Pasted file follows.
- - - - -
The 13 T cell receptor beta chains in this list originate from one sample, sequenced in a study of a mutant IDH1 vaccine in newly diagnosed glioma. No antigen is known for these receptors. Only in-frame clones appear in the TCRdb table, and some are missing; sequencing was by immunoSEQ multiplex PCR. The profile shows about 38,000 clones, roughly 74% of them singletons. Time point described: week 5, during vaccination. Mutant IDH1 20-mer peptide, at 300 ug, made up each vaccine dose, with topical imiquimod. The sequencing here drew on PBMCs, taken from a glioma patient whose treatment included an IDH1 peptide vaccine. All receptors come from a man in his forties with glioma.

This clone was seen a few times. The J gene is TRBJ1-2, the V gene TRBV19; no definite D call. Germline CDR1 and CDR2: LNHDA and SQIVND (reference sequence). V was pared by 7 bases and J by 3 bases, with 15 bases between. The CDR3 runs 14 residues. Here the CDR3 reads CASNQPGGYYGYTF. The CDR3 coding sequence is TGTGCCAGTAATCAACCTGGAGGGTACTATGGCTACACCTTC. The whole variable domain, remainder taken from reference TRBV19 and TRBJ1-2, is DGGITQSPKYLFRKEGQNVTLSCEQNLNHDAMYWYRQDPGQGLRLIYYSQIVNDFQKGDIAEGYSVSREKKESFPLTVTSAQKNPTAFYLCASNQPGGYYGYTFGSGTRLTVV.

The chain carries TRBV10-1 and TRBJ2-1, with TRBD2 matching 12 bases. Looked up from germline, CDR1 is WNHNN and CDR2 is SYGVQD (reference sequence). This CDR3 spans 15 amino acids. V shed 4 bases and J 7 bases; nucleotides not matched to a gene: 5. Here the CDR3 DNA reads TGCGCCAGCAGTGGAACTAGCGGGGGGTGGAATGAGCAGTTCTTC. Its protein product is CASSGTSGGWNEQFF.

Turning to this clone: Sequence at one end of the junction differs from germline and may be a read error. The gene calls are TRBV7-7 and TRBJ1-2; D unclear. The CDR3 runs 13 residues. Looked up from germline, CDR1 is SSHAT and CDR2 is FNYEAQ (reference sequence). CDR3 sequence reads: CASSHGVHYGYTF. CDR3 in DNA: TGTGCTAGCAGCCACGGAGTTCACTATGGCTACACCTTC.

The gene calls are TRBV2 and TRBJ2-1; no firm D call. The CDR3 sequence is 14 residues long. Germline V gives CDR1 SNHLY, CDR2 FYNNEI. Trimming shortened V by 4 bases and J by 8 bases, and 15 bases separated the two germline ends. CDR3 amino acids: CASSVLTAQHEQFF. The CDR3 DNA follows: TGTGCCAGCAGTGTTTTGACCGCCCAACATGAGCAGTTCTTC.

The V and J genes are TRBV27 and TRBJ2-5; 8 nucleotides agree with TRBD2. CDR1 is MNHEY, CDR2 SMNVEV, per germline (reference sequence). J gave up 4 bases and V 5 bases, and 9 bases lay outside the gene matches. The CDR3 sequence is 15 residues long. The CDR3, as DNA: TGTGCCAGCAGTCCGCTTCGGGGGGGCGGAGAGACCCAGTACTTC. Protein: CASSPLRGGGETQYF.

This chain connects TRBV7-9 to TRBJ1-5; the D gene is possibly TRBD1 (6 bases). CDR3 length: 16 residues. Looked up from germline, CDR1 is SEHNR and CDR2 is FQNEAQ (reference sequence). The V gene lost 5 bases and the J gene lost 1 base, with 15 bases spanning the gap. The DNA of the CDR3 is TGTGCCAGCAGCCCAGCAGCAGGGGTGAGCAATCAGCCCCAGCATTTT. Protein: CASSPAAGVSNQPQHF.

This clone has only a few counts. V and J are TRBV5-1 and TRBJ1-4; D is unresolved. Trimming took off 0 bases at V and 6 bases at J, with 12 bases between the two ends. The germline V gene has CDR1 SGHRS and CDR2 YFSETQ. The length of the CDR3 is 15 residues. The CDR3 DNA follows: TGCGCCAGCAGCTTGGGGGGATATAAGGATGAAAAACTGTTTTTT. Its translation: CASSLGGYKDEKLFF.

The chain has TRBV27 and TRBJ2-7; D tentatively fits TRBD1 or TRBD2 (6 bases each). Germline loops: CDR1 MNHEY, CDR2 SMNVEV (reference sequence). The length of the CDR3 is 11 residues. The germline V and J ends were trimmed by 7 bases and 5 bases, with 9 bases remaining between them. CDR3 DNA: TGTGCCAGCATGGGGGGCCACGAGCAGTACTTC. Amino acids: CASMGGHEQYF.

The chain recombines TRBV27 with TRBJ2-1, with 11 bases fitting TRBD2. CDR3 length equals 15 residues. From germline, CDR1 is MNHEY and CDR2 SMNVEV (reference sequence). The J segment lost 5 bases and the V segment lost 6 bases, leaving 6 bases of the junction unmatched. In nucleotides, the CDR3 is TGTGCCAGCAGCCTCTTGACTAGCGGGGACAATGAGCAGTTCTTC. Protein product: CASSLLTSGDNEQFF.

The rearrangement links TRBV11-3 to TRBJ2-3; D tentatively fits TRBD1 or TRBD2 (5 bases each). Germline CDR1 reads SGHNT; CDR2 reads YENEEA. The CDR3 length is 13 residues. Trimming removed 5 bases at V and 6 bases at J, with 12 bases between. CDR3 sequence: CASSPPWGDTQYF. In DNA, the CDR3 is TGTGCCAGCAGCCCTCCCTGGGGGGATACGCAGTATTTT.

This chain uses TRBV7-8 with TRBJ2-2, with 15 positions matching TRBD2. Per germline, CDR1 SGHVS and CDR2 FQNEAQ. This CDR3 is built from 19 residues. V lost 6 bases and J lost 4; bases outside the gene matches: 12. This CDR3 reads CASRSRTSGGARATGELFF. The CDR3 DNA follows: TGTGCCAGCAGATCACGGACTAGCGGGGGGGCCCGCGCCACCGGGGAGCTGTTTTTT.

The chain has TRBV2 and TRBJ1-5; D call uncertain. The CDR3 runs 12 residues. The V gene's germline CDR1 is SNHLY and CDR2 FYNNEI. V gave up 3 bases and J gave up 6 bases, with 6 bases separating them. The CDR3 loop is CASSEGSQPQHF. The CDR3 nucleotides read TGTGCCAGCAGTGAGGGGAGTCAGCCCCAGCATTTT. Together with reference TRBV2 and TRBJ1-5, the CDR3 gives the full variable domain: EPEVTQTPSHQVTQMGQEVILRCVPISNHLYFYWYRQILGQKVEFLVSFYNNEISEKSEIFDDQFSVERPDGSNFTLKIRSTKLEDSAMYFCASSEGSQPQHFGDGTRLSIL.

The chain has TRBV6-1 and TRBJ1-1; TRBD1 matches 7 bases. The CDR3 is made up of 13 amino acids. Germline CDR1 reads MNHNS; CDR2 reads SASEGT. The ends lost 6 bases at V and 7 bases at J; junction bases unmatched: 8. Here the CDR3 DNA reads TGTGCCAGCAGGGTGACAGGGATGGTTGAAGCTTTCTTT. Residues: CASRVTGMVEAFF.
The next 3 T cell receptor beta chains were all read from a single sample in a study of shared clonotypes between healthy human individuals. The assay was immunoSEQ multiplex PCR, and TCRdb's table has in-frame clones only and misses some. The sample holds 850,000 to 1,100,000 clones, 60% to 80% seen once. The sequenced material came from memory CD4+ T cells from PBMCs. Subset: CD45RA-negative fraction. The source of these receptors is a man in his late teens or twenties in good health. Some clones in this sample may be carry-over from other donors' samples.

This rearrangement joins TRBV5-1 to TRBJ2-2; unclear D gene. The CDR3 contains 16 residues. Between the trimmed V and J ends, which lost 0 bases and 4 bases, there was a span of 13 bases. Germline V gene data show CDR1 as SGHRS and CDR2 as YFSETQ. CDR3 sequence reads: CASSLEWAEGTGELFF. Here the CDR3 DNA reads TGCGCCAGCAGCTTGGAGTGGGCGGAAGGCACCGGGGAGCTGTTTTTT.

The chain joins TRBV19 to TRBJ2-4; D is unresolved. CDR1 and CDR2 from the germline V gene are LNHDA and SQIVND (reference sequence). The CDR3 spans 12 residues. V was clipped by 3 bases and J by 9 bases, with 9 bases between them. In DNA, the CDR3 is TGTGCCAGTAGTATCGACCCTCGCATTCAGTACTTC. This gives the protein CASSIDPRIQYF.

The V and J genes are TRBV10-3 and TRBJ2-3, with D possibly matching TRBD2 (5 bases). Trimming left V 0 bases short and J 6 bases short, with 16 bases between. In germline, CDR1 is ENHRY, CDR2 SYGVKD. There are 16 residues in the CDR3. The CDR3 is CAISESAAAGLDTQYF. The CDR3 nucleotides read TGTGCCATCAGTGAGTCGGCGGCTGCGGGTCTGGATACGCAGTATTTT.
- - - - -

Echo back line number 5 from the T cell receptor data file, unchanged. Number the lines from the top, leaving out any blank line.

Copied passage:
The gene calls are TRBV2 and TRBJ2-1; no firm D call. The CDR3 sequence is 14 residues long. Germline V gives CDR1 SNHLY, CDR2 FYNNEI. Trimming shortened V by 4 bases and J by 8 bases, and 15 bases separated the two germline ends. CDR3 amino acids: CASSVLTAQHEQFF. The CDR3 DNA follows: TGTGCCAGCAGTGTTTTGACCGCCCAACATGAGCAGTTCTTC.